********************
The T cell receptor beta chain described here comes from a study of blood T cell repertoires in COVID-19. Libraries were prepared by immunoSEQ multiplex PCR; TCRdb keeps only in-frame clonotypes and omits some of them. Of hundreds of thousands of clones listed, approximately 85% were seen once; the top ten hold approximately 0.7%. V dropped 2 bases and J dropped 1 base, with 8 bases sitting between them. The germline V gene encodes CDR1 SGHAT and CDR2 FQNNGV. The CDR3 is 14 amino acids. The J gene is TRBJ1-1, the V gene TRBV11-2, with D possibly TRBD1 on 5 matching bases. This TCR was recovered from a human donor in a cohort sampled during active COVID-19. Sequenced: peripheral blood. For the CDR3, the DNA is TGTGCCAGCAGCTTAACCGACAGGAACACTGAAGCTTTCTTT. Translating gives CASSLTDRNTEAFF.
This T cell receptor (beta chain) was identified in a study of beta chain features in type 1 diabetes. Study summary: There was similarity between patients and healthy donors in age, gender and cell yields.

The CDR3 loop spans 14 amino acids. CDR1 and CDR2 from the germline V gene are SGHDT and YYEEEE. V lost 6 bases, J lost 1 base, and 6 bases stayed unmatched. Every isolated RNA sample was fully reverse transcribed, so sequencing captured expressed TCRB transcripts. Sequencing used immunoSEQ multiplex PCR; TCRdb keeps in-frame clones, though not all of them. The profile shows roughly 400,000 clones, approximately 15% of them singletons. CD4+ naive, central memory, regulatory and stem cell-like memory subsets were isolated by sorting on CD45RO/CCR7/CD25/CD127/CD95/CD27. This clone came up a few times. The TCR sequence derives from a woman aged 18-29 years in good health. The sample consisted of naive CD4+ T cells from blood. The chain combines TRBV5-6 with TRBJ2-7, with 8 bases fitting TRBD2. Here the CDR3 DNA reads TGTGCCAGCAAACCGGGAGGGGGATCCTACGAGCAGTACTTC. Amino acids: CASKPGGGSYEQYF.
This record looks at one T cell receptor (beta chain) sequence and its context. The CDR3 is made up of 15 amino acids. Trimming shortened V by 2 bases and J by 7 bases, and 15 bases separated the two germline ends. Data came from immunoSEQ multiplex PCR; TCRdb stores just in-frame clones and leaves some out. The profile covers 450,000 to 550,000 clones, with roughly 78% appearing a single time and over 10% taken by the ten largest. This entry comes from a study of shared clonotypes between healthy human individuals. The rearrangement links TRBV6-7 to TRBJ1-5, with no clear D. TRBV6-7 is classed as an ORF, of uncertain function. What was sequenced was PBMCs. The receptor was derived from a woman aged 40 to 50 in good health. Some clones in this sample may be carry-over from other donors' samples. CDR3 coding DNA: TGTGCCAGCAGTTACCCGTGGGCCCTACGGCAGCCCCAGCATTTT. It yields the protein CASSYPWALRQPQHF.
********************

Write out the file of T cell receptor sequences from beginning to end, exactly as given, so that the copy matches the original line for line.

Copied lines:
The T cell receptor beta chain described here comes from a study of blood T cell repertoires in COVID-19. Libraries were prepared by immunoSEQ multiplex PCR; TCRdb keeps only in-frame clonotypes and omits some of them. Of hundreds of thousands of clones listed, approximately 85% were seen once; the top ten hold approximately 0.7%. V dropped 2 bases and J dropped 1 base, with 8 bases sitting between them. The germline V gene encodes CDR1 SGHAT and CDR2 FQNNGV. The CDR3 is 14 amino acids. The J gene is TRBJ1-1, the V gene TRBV11-2, with D possibly TRBD1 on 5 matching bases. This TCR was recovered from a human donor in a cohort sampled during active COVID-19. Sequenced: peripheral blood. For the CDR3, the DNA is TGTGCCAGCAGCTTAACCGACAGGAACACTGAAGCTTTCTTT. Translating gives CASSLTDRNTEAFF.
This T cell receptor (beta chain) was identified in a study of beta chain features in type 1 diabetes. Study summary: There was similarity between patients and healthy donors in age, gender and cell yields.

The CDR3 loop spans 14 amino acids. CDR1 and CDR2 from the germline V gene are SGHDT and YYEEEE. V lost 6 bases, J lost 1 base, and 6 bases stayed unmatched. Every isolated RNA sample was fully reverse transcribed, so sequencing captured expressed TCRB transcripts. Sequencing used immunoSEQ multiplex PCR; TCRdb keeps in-frame clones, though not all of them. The profile shows roughly 400,000 clones, approximately 15% of them singletons. CD4+ naive, central memory, regulatory and stem cell-like memory subsets were isolated by sorting on CD45RO/CCR7/CD25/CD127/CD95/CD27. This clone came up a few times. The TCR sequence derives from a woman aged 18-29 years in good health. The sample consisted of naive CD4+ T cells from blood. The chain combines TRBV5-6 with TRBJ2-7, with 8 bases fitting TRBD2. Here the CDR3 DNA reads TGTGCCAGCAAACCGGGAGGGGGATCCTACGAGCAGTACTTC. Amino acids: CASKPGGGSYEQYF.
This record looks at one T cell receptor (beta chain) sequence and its context. The CDR3 is made up of 15 amino acids. Trimming shortened V by 2 bases and J by 7 bases, and 15 bases separated the two germline ends. Data came from immunoSEQ multiplex PCR; TCRdb stores just in-frame clones and leaves some out. The profile covers 450,000 to 550,000 clones, with roughly 78% appearing a single time and over 10% taken by the ten largest. This entry comes from a study of shared clonotypes between healthy human individuals. The rearrangement links TRBV6-7 to TRBJ1-5, with no clear D. TRBV6-7 is classed as an ORF, of uncertain function. What was sequenced was PBMCs. The receptor was derived from a woman aged 40 to 50 in good health. Some clones in this sample may be carry-over from other donors' samples. CDR3 coding DNA: TGTGCCAGCAGTTACCCGTGGGCCCTACGGCAGCCCCAGCATTTT. It yields the protein CASSYPWALRQPQHF.